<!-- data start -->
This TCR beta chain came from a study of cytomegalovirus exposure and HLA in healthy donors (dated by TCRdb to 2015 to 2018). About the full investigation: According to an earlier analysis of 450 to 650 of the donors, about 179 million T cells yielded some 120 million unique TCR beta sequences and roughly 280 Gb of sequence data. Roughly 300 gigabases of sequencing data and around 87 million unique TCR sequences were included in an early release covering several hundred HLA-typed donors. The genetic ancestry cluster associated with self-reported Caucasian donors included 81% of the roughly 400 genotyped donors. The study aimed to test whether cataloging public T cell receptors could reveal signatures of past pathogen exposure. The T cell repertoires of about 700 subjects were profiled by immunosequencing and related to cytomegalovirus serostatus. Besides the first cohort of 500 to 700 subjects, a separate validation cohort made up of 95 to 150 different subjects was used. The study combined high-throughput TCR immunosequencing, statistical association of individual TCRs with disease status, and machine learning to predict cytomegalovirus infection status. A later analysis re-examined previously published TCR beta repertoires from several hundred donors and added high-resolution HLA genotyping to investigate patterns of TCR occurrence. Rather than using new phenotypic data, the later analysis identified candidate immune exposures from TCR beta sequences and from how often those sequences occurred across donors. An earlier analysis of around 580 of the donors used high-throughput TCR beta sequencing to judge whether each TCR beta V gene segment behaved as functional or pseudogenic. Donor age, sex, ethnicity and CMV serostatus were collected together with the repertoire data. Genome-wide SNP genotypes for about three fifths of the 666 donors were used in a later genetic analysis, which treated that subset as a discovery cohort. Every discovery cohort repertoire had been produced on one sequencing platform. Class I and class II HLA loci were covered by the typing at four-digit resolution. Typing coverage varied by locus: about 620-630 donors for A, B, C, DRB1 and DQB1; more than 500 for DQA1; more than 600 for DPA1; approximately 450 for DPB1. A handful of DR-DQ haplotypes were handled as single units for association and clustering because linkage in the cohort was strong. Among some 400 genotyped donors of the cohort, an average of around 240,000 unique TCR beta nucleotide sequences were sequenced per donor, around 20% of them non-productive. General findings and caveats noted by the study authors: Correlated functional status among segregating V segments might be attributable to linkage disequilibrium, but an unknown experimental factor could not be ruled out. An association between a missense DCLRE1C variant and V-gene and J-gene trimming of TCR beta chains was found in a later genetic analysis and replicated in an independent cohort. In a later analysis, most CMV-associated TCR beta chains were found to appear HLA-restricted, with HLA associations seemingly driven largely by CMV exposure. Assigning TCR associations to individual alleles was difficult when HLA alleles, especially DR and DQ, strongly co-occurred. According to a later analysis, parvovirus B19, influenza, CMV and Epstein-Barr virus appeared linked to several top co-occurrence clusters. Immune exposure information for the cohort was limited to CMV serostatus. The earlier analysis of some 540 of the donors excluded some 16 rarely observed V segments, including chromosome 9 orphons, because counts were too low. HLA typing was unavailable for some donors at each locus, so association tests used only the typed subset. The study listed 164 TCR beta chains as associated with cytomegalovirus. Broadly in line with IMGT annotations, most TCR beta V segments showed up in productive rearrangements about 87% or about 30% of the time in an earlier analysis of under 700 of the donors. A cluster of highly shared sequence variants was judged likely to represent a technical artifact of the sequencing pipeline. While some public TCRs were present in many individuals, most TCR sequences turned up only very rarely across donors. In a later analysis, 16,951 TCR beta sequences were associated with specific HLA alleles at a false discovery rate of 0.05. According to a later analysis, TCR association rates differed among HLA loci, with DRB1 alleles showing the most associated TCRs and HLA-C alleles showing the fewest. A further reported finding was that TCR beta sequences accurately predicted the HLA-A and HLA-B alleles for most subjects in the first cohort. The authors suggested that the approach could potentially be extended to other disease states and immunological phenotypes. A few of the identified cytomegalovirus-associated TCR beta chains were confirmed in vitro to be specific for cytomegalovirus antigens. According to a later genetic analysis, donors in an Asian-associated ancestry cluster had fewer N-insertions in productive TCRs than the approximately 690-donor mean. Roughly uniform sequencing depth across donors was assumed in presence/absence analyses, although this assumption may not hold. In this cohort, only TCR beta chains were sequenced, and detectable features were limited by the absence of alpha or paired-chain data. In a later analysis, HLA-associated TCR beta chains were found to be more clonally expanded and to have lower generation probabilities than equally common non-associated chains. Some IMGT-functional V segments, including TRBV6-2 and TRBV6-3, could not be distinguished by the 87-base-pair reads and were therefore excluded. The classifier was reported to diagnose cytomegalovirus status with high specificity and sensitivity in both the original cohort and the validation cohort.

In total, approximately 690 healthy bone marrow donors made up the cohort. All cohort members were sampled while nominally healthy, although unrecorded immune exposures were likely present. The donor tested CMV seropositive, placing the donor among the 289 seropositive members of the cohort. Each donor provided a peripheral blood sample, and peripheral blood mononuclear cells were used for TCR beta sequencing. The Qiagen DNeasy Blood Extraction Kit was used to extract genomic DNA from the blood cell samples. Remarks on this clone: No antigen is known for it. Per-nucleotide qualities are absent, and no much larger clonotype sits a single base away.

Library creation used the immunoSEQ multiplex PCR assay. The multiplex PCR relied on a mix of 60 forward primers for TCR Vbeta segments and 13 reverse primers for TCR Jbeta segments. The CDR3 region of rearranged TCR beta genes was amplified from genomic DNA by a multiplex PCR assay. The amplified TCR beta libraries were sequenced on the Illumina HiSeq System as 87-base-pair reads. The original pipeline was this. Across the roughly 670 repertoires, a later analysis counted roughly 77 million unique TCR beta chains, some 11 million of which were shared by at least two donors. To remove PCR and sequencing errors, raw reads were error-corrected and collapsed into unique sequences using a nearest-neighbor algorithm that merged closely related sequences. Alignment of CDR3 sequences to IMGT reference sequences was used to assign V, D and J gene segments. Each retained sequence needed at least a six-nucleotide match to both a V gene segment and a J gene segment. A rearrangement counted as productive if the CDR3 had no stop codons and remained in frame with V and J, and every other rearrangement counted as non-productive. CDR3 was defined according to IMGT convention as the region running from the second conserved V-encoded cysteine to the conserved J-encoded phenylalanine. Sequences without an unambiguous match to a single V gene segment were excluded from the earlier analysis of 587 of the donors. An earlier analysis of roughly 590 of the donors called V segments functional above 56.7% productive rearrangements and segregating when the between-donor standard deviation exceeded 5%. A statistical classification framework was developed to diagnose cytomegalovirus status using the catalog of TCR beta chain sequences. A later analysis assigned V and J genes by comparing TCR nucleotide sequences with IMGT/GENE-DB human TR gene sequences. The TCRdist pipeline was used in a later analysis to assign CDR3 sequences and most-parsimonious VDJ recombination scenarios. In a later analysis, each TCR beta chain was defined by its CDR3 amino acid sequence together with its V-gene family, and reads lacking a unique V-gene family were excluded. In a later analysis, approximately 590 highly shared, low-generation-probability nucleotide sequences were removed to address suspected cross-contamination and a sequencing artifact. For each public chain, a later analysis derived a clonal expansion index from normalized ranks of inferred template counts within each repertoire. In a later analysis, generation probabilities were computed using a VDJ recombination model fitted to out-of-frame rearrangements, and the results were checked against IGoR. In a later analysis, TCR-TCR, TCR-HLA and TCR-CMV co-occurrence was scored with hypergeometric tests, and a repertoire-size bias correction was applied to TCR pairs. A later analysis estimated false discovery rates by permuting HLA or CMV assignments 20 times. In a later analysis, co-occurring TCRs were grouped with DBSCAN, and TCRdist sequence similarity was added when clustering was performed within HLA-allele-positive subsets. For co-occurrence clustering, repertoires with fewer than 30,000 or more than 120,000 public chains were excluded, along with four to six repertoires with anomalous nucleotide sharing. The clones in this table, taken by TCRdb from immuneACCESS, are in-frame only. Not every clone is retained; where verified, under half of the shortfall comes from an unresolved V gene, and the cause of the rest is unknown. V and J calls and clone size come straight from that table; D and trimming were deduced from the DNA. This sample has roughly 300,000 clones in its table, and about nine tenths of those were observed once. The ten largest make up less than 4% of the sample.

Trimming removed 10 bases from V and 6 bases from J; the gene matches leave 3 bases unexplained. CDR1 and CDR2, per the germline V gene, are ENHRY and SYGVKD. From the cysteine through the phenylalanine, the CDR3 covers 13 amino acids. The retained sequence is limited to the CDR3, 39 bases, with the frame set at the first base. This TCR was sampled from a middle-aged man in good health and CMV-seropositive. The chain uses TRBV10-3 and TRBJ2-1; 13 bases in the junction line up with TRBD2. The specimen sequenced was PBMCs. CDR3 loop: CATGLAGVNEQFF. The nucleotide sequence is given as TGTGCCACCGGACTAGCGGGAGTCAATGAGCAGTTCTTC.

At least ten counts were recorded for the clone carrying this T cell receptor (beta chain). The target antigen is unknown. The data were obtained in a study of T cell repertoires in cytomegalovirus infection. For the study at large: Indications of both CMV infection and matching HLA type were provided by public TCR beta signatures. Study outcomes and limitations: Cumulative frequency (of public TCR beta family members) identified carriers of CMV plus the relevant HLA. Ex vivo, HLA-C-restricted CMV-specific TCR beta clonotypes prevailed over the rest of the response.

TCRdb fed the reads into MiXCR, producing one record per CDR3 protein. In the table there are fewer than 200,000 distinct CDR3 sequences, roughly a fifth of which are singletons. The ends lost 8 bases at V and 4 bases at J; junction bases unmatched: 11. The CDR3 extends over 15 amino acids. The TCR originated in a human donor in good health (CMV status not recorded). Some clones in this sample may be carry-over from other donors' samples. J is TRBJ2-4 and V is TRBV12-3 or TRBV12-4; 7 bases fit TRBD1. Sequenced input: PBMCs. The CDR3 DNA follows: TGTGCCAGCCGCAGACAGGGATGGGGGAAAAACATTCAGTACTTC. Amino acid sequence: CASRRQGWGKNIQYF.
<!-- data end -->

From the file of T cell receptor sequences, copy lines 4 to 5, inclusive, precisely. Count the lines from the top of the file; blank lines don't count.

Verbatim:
Trimming removed 10 bases from V and 6 bases from J; the gene matches leave 3 bases unexplained. CDR1 and CDR2, per the germline V gene, are ENHRY and SYGVKD. From the cysteine through the phenylalanine, the CDR3 covers 13 amino acids. The retained sequence is limited to the CDR3, 39 bases, with the frame set at the first base. This TCR was sampled from a middle-aged man in good health and CMV-seropositive. The chain uses TRBV10-3 and TRBJ2-1; 13 bases in the junction line up with TRBD2. The specimen sequenced was PBMCs. CDR3 loop: CATGLAGVNEQFF. The nucleotide sequence is given as TGTGCCACCGGACTAGCGGGAGTCAATGAGCAGTTCTTC.

At least ten counts were recorded for the clone carrying this T cell receptor (beta chain). The target antigen is unknown. The data were obtained in a study of T cell repertoires in cytomegalovirus infection. For the study at large: Indications of both CMV infection and matching HLA type were provided by public TCR beta signatures. Study outcomes and limitations: Cumulative frequency (of public TCR beta family members) identified carriers of CMV plus the relevant HLA. Ex vivo, HLA-C-restricted CMV-specific TCR beta clonotypes prevailed over the rest of the response.